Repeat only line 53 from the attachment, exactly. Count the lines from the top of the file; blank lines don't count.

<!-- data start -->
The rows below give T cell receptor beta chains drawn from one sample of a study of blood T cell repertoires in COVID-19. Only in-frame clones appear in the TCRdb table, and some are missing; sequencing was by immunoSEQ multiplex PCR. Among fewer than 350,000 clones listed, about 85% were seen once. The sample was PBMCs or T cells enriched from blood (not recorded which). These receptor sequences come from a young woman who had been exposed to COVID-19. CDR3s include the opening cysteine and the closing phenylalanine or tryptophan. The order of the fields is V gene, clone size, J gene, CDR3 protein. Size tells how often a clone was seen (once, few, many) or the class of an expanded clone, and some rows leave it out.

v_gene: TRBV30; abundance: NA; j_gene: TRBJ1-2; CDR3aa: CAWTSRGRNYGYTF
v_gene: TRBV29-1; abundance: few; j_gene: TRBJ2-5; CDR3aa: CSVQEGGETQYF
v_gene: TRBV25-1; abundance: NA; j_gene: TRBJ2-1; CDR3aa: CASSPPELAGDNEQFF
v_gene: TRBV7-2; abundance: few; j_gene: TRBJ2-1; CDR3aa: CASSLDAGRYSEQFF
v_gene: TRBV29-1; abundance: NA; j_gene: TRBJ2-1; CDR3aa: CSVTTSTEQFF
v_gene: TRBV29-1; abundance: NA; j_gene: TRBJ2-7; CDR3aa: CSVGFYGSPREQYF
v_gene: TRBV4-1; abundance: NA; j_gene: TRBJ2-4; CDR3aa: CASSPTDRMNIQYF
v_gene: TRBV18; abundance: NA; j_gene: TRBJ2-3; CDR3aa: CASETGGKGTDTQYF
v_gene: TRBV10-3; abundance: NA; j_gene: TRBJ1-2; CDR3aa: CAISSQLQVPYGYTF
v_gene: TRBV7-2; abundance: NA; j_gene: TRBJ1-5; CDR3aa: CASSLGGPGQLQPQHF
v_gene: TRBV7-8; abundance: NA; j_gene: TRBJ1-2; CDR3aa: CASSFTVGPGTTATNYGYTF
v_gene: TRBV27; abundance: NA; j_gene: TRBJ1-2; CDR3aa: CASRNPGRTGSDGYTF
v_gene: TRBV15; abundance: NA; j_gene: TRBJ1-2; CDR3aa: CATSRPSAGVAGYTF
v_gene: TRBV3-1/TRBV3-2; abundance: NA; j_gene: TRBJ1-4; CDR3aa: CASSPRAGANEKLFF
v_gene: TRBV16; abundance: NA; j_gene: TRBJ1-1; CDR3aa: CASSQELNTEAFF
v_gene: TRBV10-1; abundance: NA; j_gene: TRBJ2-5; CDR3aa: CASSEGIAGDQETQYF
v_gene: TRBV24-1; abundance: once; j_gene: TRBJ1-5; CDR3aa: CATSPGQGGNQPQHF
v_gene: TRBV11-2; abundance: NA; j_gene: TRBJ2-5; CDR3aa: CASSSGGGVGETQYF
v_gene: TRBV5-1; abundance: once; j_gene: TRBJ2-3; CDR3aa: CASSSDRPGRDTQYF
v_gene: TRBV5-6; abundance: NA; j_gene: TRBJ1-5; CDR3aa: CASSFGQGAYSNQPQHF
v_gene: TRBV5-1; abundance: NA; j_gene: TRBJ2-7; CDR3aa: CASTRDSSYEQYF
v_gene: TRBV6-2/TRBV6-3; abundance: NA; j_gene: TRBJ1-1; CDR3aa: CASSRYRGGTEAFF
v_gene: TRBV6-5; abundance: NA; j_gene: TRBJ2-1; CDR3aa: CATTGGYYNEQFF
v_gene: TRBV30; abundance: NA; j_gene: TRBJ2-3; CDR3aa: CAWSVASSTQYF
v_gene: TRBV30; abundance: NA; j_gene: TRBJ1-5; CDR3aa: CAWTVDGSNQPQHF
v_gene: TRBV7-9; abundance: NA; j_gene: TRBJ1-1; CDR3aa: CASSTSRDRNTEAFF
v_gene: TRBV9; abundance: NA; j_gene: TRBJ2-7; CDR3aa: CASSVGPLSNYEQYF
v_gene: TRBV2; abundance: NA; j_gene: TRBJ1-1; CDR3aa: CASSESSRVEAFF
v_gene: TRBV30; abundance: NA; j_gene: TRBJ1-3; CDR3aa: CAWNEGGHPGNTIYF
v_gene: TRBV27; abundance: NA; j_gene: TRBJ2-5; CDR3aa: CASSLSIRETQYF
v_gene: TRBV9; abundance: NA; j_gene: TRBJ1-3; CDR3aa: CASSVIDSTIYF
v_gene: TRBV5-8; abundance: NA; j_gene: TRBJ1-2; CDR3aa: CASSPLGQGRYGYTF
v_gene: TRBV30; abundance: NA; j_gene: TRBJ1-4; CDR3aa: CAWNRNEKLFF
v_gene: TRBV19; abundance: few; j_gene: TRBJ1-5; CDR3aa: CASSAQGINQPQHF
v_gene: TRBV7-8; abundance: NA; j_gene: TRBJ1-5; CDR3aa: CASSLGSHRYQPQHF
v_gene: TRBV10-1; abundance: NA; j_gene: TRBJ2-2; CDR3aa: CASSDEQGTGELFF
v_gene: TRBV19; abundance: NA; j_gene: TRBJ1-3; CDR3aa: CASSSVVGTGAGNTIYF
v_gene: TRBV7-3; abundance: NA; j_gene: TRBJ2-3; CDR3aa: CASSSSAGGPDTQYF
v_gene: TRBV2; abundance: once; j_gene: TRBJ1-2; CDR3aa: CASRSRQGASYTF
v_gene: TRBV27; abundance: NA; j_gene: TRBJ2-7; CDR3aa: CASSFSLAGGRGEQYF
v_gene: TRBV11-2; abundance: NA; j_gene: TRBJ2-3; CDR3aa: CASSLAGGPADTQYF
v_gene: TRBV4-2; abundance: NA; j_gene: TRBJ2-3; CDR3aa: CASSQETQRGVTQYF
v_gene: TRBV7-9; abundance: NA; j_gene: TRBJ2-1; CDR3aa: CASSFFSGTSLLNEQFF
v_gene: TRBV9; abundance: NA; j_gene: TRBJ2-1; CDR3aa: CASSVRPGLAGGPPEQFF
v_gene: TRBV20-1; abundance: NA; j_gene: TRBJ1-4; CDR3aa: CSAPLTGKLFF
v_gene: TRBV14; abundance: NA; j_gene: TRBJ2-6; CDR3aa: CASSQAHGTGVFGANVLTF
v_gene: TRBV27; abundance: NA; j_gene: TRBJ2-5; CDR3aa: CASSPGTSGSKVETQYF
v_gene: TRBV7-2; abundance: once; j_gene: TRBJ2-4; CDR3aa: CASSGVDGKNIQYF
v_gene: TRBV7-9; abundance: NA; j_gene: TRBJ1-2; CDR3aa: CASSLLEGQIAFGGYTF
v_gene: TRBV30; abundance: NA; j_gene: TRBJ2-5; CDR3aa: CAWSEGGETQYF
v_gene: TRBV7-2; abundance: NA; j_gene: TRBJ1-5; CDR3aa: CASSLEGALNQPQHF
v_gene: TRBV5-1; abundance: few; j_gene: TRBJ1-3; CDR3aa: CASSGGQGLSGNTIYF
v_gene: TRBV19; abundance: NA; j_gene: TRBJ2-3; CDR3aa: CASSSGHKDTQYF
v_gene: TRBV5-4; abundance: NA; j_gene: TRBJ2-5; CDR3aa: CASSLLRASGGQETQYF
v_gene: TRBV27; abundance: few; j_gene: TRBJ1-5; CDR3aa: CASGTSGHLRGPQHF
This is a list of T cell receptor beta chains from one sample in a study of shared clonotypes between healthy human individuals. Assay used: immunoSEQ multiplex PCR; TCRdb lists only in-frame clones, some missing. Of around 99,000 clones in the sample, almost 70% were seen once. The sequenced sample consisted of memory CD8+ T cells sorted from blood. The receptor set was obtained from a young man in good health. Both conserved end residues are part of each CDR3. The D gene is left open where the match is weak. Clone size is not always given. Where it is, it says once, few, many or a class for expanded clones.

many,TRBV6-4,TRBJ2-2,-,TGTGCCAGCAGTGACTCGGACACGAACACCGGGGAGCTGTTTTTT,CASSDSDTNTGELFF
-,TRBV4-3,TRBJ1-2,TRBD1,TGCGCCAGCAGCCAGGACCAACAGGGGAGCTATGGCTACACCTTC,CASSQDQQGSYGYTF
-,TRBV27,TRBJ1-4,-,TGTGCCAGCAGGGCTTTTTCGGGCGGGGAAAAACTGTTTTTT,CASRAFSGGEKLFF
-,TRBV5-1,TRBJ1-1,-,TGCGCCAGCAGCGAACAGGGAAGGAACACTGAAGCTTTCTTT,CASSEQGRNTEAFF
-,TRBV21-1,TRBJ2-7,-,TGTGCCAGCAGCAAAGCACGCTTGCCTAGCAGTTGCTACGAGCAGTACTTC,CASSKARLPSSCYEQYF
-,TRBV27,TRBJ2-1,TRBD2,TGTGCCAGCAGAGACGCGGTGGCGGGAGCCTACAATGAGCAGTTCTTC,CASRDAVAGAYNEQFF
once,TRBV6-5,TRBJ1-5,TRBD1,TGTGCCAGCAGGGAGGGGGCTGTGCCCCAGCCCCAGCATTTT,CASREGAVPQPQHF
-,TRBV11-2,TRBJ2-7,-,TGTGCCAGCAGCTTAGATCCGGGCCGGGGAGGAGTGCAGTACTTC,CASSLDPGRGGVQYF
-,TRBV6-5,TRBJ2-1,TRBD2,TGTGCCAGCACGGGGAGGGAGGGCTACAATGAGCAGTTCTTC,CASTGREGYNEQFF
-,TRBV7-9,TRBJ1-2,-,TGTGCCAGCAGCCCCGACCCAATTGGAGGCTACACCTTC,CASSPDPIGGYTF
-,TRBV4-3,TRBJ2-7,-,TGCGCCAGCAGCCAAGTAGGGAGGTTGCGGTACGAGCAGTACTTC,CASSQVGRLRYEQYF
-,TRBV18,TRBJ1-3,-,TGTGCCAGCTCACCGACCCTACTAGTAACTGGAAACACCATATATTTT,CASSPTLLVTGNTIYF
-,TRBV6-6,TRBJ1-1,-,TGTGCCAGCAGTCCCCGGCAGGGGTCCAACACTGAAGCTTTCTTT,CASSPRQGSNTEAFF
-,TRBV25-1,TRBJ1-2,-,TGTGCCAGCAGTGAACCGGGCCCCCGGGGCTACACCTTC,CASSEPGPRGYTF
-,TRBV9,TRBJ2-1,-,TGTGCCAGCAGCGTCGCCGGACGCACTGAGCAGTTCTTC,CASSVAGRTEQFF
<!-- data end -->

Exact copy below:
v_gene: TRBV5-1; abundance: few; j_gene: TRBJ1-3; CDR3aa: CASSGGQGLSGNTIYF